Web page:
The electric or magnetic field of a train of plane linearly polarized waves traveling in a direction k can be represented in the general form
A(x,t) = ei Ao exp[j (ωt – k.x)]
With x=xex+yey+zezrepresenting a general position vector and k = kxex+kyey+kzez representing the wave propagation vector.
Here, A0 is the maximum amplitude of the wave, ω=2πv, where v is the frequency of the light, the magnitude of the wavevector k is k = 2π/λ, which is known as the wave propagation constant, with λ being the wavelength of the light; and ei is a unit vector lying parallel to an axis designated by i.
Note that the components of the actual (measurable) electromagnetic fields represented by are obtained by taking the real part of the equation. For example, if K=kez, and if A denotes the electric field E with the coordinate axes chosen such that ei=ex, then the real measurable electric field is given by
Ez(z,t)= Re(E) = exE0xcos (ωt – kz)
Which represents a plane wave that varies harmonically as it travels in the z direction. The reason for using the exponential form is that it is more easily handled mathematically than equivalent expressions given in terms of sine and cosine. In addition, the rationale for using harmonic functions is that any waveform can be expressed in terms of sinusoidal waves using Fourier techniques.
The electric and magnetic field distributions in a train of plane electromagnetic waves at a given instant in time. The waves are moving in the direction indicated by the vector k. Based on Maxwell’s equations, it can be shown that E and H are both perpendicular to the direction of propagation. This condition defines a plane wave, that is, the vibrations in the electric field are parallel to each other at all points in the wave. Thus, the electric field forms a plane called the plane of vibration. Likewise all points in the magnetic field component of the wave lie in another plane of vibration. Furthermore, E and H are mutually perpendicular, so that E,H, and K form a set of orthogonal vectors.
The plane wave example has its electric field vector always pointing in the ex. A general state of polarization is described by considering another linearly polarized wave which is independent of the first wave and orthogonal to it. Let this wave be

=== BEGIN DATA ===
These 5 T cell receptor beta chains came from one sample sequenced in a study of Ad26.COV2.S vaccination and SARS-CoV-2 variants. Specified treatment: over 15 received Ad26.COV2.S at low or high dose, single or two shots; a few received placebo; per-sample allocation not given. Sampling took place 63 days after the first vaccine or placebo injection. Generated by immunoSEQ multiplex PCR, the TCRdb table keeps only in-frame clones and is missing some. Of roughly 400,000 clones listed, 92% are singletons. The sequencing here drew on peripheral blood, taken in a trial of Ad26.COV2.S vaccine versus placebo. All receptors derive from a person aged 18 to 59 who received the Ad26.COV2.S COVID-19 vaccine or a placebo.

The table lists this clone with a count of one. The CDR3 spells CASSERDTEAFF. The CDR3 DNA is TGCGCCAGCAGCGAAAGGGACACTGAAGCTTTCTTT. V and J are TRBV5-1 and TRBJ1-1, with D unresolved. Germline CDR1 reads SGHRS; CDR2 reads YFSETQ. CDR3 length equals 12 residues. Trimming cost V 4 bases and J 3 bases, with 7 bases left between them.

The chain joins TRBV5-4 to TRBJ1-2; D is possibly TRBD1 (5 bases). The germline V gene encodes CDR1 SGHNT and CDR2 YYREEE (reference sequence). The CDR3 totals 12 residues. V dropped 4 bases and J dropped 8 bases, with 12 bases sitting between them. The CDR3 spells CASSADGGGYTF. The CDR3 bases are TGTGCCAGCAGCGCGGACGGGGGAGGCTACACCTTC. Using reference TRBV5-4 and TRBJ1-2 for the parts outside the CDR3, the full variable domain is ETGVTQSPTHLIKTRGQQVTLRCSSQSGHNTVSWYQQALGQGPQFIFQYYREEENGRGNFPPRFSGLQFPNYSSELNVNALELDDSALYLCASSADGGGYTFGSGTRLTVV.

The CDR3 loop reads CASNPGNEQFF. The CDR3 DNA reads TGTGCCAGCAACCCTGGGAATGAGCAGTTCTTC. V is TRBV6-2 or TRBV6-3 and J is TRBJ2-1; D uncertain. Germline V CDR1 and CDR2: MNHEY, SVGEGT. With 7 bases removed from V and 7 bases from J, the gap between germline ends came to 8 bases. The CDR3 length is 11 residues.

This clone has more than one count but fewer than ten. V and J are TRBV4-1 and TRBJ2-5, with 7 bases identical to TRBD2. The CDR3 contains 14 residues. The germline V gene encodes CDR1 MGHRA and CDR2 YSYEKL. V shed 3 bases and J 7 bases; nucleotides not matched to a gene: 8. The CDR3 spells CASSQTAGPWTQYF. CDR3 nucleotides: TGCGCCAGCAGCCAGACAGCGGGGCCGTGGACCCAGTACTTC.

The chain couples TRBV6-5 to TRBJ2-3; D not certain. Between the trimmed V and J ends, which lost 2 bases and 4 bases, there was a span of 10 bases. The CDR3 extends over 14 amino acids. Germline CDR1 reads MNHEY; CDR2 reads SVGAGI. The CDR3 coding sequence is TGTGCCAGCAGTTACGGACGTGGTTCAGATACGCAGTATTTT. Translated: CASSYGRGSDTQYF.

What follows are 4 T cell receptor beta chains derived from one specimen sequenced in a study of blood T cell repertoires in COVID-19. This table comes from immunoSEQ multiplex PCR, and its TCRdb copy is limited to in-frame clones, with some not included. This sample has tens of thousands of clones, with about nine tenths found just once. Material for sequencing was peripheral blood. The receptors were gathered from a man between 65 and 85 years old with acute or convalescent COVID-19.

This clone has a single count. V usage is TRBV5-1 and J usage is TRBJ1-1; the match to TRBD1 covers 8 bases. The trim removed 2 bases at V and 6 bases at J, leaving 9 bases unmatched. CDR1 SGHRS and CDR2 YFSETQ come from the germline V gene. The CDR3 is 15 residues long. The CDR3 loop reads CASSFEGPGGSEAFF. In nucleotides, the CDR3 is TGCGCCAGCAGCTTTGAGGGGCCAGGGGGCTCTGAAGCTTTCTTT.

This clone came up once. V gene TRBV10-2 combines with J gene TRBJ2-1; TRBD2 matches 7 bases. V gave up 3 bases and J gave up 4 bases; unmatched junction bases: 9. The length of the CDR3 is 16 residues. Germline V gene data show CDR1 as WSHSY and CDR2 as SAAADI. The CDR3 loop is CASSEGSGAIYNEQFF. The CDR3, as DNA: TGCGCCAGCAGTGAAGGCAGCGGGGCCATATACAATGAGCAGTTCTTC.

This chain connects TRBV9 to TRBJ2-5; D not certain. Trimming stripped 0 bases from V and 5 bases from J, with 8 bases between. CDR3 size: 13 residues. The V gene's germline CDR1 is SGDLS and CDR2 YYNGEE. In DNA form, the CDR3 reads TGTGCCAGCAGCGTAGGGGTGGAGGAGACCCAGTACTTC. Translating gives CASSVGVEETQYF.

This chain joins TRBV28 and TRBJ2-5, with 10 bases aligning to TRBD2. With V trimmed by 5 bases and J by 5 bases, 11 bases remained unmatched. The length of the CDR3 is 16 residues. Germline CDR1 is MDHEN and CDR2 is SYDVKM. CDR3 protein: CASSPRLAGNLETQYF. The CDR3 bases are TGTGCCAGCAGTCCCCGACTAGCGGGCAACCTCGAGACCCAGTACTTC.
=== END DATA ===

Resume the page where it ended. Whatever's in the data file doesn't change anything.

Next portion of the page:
Ey(z,t) = eyE0y cos (ωt-kz+⨜)
Where ⨜is the relative phase difference between the waves. The resultant wave is
E(z,t)= Ex(z,t) + Ey(z,t)
If ⨜is zero or an integer multiple of 2π, the waves are in phase. Equation (2.4) is then also a linearly polarized wave with a polarized vector making an angle
Θ = arctan E0y/E0x
With respect to ex and having a magnitude
E = (E0x2+ E0y2)1/2
This case is shown schematically. Conversely, just as any two orthogonal plane waves can be combined into a linearly polarized wave, an arbitrary linearly polarized wave can be resolved into two independent orthogonal plan waves that are in phase.
Elliptical and Circular Polarization
For general values of the wave is elliptically polarized. The resultant field vector E will both rotate and change its magnitude as a function of the angular frequency ω. We can show that for a general value of δ.
Which is the general equation of an ellipse. Thus, the endpoint of E will trace out an ellipse at a given point in space. The axis of the ellipse makes an angle αrelative to the x axis given by
To get a better picture of , let us align the principal axis of the ellipse with the x axis. Then α=0, or equivalently, δ=±π/2,±3π/2,…, so that becomes
This is the familiar equation of an ellipse with the origin at the center and semi-axes E0xand E0y,
When E0x=E0yand the relative phase difference δ=±π/2+2mπ, where m=0,±1,±2,…, then we circularly polarized light. In this case equ.
Which defines a circle. Choosing the positive sign for δ,Eqs (2.2) and (2.3) become